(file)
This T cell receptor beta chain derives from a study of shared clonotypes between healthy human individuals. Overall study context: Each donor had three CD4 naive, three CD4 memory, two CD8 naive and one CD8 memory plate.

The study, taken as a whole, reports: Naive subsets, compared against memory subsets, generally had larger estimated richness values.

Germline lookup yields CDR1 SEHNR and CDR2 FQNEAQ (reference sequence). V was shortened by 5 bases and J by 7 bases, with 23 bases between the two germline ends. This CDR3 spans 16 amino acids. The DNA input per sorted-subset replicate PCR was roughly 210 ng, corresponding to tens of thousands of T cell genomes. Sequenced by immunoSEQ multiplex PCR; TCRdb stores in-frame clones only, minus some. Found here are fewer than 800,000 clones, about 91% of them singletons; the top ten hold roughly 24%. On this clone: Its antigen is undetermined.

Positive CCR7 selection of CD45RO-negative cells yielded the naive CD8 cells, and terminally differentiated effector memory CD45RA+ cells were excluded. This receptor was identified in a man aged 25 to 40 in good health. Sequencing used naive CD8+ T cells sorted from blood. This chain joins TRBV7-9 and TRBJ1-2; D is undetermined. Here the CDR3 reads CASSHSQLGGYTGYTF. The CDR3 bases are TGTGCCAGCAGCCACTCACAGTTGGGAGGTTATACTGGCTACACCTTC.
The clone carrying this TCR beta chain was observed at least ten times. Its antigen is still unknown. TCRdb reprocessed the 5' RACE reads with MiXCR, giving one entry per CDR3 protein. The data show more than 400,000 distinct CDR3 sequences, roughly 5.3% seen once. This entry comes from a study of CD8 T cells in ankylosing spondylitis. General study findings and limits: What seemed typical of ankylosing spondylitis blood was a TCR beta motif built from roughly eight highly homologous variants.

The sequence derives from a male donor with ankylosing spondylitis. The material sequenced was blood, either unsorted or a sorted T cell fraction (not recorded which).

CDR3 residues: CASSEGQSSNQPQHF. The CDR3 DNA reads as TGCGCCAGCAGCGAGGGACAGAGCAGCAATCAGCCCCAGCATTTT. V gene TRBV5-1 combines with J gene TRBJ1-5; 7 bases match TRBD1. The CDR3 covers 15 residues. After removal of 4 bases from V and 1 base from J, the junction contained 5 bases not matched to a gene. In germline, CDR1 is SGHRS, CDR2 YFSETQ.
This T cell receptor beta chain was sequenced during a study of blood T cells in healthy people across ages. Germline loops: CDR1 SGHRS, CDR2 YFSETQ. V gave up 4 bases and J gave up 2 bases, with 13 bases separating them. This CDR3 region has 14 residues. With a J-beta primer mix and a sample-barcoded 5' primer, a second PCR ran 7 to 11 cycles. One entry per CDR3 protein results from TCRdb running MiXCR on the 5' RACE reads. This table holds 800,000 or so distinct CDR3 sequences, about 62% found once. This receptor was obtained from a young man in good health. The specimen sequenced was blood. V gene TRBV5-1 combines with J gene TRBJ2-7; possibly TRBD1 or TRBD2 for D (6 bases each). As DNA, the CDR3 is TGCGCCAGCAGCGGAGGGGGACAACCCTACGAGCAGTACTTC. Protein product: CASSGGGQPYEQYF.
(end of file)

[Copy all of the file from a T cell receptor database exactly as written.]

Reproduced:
This T cell receptor beta chain derives from a study of shared clonotypes between healthy human individuals. Overall study context: Each donor had three CD4 naive, three CD4 memory, two CD8 naive and one CD8 memory plate.

The study, taken as a whole, reports: Naive subsets, compared against memory subsets, generally had larger estimated richness values.

Germline lookup yields CDR1 SEHNR and CDR2 FQNEAQ (reference sequence). V was shortened by 5 bases and J by 7 bases, with 23 bases between the two germline ends. This CDR3 spans 16 amino acids. The DNA input per sorted-subset replicate PCR was roughly 210 ng, corresponding to tens of thousands of T cell genomes. Sequenced by immunoSEQ multiplex PCR; TCRdb stores in-frame clones only, minus some. Found here are fewer than 800,000 clones, about 91% of them singletons; the top ten hold roughly 24%. On this clone: Its antigen is undetermined.

Positive CCR7 selection of CD45RO-negative cells yielded the naive CD8 cells, and terminally differentiated effector memory CD45RA+ cells were excluded. This receptor was identified in a man aged 25 to 40 in good health. Sequencing used naive CD8+ T cells sorted from blood. This chain joins TRBV7-9 and TRBJ1-2; D is undetermined. Here the CDR3 reads CASSHSQLGGYTGYTF. The CDR3 bases are TGTGCCAGCAGCCACTCACAGTTGGGAGGTTATACTGGCTACACCTTC.
The clone carrying this TCR beta chain was observed at least ten times. Its antigen is still unknown. TCRdb reprocessed the 5' RACE reads with MiXCR, giving one entry per CDR3 protein. The data show more than 400,000 distinct CDR3 sequences, roughly 5.3% seen once. This entry comes from a study of CD8 T cells in ankylosing spondylitis. General study findings and limits: What seemed typical of ankylosing spondylitis blood was a TCR beta motif built from roughly eight highly homologous variants.

The sequence derives from a male donor with ankylosing spondylitis. The material sequenced was blood, either unsorted or a sorted T cell fraction (not recorded which).

CDR3 residues: CASSEGQSSNQPQHF. The CDR3 DNA reads as TGCGCCAGCAGCGAGGGACAGAGCAGCAATCAGCCCCAGCATTTT. V gene TRBV5-1 combines with J gene TRBJ1-5; 7 bases match TRBD1. The CDR3 covers 15 residues. After removal of 4 bases from V and 1 base from J, the junction contained 5 bases not matched to a gene. In germline, CDR1 is SGHRS, CDR2 YFSETQ.
This T cell receptor beta chain was sequenced during a study of blood T cells in healthy people across ages. Germline loops: CDR1 SGHRS, CDR2 YFSETQ. V gave up 4 bases and J gave up 2 bases, with 13 bases separating them. This CDR3 region has 14 residues. With a J-beta primer mix and a sample-barcoded 5' primer, a second PCR ran 7 to 11 cycles. One entry per CDR3 protein results from TCRdb running MiXCR on the 5' RACE reads. This table holds 800,000 or so distinct CDR3 sequences, about 62% found once. This receptor was obtained from a young man in good health. The specimen sequenced was blood. V gene TRBV5-1 combines with J gene TRBJ2-7; possibly TRBD1 or TRBD2 for D (6 bases each). As DNA, the CDR3 is TGCGCCAGCAGCGGAGGGGGACAACCCTACGAGCAGTACTTC. Protein product: CASSGGGQPYEQYF.